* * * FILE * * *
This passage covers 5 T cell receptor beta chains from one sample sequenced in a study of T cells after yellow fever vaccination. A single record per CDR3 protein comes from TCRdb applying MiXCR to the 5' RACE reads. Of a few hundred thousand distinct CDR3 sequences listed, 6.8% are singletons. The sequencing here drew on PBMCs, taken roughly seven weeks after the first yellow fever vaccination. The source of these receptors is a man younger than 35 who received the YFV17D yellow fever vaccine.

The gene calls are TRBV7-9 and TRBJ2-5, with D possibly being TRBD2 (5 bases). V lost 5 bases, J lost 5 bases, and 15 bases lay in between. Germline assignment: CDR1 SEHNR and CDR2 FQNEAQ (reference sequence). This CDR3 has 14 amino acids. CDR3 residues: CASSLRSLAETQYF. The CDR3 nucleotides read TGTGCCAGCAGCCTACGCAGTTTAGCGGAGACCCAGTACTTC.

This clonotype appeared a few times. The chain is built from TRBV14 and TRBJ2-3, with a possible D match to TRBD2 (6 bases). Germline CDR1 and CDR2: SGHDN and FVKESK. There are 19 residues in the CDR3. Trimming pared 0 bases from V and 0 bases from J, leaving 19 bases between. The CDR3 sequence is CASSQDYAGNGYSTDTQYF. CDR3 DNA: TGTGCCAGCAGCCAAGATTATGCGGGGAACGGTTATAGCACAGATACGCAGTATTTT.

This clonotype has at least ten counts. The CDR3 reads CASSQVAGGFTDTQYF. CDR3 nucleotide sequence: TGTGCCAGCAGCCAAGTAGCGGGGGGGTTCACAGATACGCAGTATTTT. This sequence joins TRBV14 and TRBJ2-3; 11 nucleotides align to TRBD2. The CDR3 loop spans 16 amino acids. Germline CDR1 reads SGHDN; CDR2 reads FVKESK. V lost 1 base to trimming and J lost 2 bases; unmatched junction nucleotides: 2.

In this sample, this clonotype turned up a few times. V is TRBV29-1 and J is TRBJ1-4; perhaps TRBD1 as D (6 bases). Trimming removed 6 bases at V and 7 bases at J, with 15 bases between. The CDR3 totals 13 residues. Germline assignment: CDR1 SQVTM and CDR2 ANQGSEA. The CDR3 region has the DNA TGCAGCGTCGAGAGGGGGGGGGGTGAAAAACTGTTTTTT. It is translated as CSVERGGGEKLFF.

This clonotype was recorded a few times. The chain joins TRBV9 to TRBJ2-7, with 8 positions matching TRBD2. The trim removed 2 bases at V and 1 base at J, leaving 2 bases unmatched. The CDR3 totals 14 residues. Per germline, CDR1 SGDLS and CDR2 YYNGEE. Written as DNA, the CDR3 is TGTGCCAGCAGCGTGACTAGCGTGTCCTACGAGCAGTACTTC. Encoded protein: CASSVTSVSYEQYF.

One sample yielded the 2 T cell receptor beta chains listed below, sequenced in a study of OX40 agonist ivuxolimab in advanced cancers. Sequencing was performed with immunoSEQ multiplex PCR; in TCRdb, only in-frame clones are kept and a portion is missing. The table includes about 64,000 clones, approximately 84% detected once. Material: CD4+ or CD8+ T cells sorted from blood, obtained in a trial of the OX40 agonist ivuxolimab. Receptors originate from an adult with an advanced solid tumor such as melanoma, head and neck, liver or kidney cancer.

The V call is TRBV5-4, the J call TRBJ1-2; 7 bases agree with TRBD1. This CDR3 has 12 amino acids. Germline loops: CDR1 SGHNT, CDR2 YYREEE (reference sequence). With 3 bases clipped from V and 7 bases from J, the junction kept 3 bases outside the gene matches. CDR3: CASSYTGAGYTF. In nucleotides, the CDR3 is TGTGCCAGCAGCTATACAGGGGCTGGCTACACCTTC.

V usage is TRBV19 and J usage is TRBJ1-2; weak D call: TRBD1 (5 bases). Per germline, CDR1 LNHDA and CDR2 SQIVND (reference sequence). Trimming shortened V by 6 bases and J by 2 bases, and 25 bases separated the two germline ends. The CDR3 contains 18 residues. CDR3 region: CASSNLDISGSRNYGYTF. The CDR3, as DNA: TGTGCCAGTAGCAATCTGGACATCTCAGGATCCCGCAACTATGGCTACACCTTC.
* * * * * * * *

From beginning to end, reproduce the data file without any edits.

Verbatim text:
This passage covers 5 T cell receptor beta chains from one sample sequenced in a study of T cells after yellow fever vaccination. A single record per CDR3 protein comes from TCRdb applying MiXCR to the 5' RACE reads. Of a few hundred thousand distinct CDR3 sequences listed, 6.8% are singletons. The sequencing here drew on PBMCs, taken roughly seven weeks after the first yellow fever vaccination. The source of these receptors is a man younger than 35 who received the YFV17D yellow fever vaccine.

The gene calls are TRBV7-9 and TRBJ2-5, with D possibly being TRBD2 (5 bases). V lost 5 bases, J lost 5 bases, and 15 bases lay in between. Germline assignment: CDR1 SEHNR and CDR2 FQNEAQ (reference sequence). This CDR3 has 14 amino acids. CDR3 residues: CASSLRSLAETQYF. The CDR3 nucleotides read TGTGCCAGCAGCCTACGCAGTTTAGCGGAGACCCAGTACTTC.

This clonotype appeared a few times. The chain is built from TRBV14 and TRBJ2-3, with a possible D match to TRBD2 (6 bases). Germline CDR1 and CDR2: SGHDN and FVKESK. There are 19 residues in the CDR3. Trimming pared 0 bases from V and 0 bases from J, leaving 19 bases between. The CDR3 sequence is CASSQDYAGNGYSTDTQYF. CDR3 DNA: TGTGCCAGCAGCCAAGATTATGCGGGGAACGGTTATAGCACAGATACGCAGTATTTT.

This clonotype has at least ten counts. The CDR3 reads CASSQVAGGFTDTQYF. CDR3 nucleotide sequence: TGTGCCAGCAGCCAAGTAGCGGGGGGGTTCACAGATACGCAGTATTTT. This sequence joins TRBV14 and TRBJ2-3; 11 nucleotides align to TRBD2. The CDR3 loop spans 16 amino acids. Germline CDR1 reads SGHDN; CDR2 reads FVKESK. V lost 1 base to trimming and J lost 2 bases; unmatched junction nucleotides: 2.

In this sample, this clonotype turned up a few times. V is TRBV29-1 and J is TRBJ1-4; perhaps TRBD1 as D (6 bases). Trimming removed 6 bases at V and 7 bases at J, with 15 bases between. The CDR3 totals 13 residues. Germline assignment: CDR1 SQVTM and CDR2 ANQGSEA. The CDR3 region has the DNA TGCAGCGTCGAGAGGGGGGGGGGTGAAAAACTGTTTTTT. It is translated as CSVERGGGEKLFF.

This clonotype was recorded a few times. The chain joins TRBV9 to TRBJ2-7, with 8 positions matching TRBD2. The trim removed 2 bases at V and 1 base at J, leaving 2 bases unmatched. The CDR3 totals 14 residues. Per germline, CDR1 SGDLS and CDR2 YYNGEE. Written as DNA, the CDR3 is TGTGCCAGCAGCGTGACTAGCGTGTCCTACGAGCAGTACTTC. Encoded protein: CASSVTSVSYEQYF.

One sample yielded the 2 T cell receptor beta chains listed below, sequenced in a study of OX40 agonist ivuxolimab in advanced cancers. Sequencing was performed with immunoSEQ multiplex PCR; in TCRdb, only in-frame clones are kept and a portion is missing. The table includes about 64,000 clones, approximately 84% detected once. Material: CD4+ or CD8+ T cells sorted from blood, obtained in a trial of the OX40 agonist ivuxolimab. Receptors originate from an adult with an advanced solid tumor such as melanoma, head and neck, liver or kidney cancer.

The V call is TRBV5-4, the J call TRBJ1-2; 7 bases agree with TRBD1. This CDR3 has 12 amino acids. Germline loops: CDR1 SGHNT, CDR2 YYREEE (reference sequence). With 3 bases clipped from V and 7 bases from J, the junction kept 3 bases outside the gene matches. CDR3: CASSYTGAGYTF. In nucleotides, the CDR3 is TGTGCCAGCAGCTATACAGGGGCTGGCTACACCTTC.

V usage is TRBV19 and J usage is TRBJ1-2; weak D call: TRBD1 (5 bases). Per germline, CDR1 LNHDA and CDR2 SQIVND (reference sequence). Trimming shortened V by 6 bases and J by 2 bases, and 25 bases separated the two germline ends. The CDR3 contains 18 residues. CDR3 region: CASSNLDISGSRNYGYTF. The CDR3, as DNA: TGTGCCAGTAGCAATCTGGACATCTCAGGATCCCGCAACTATGGCTACACCTTC.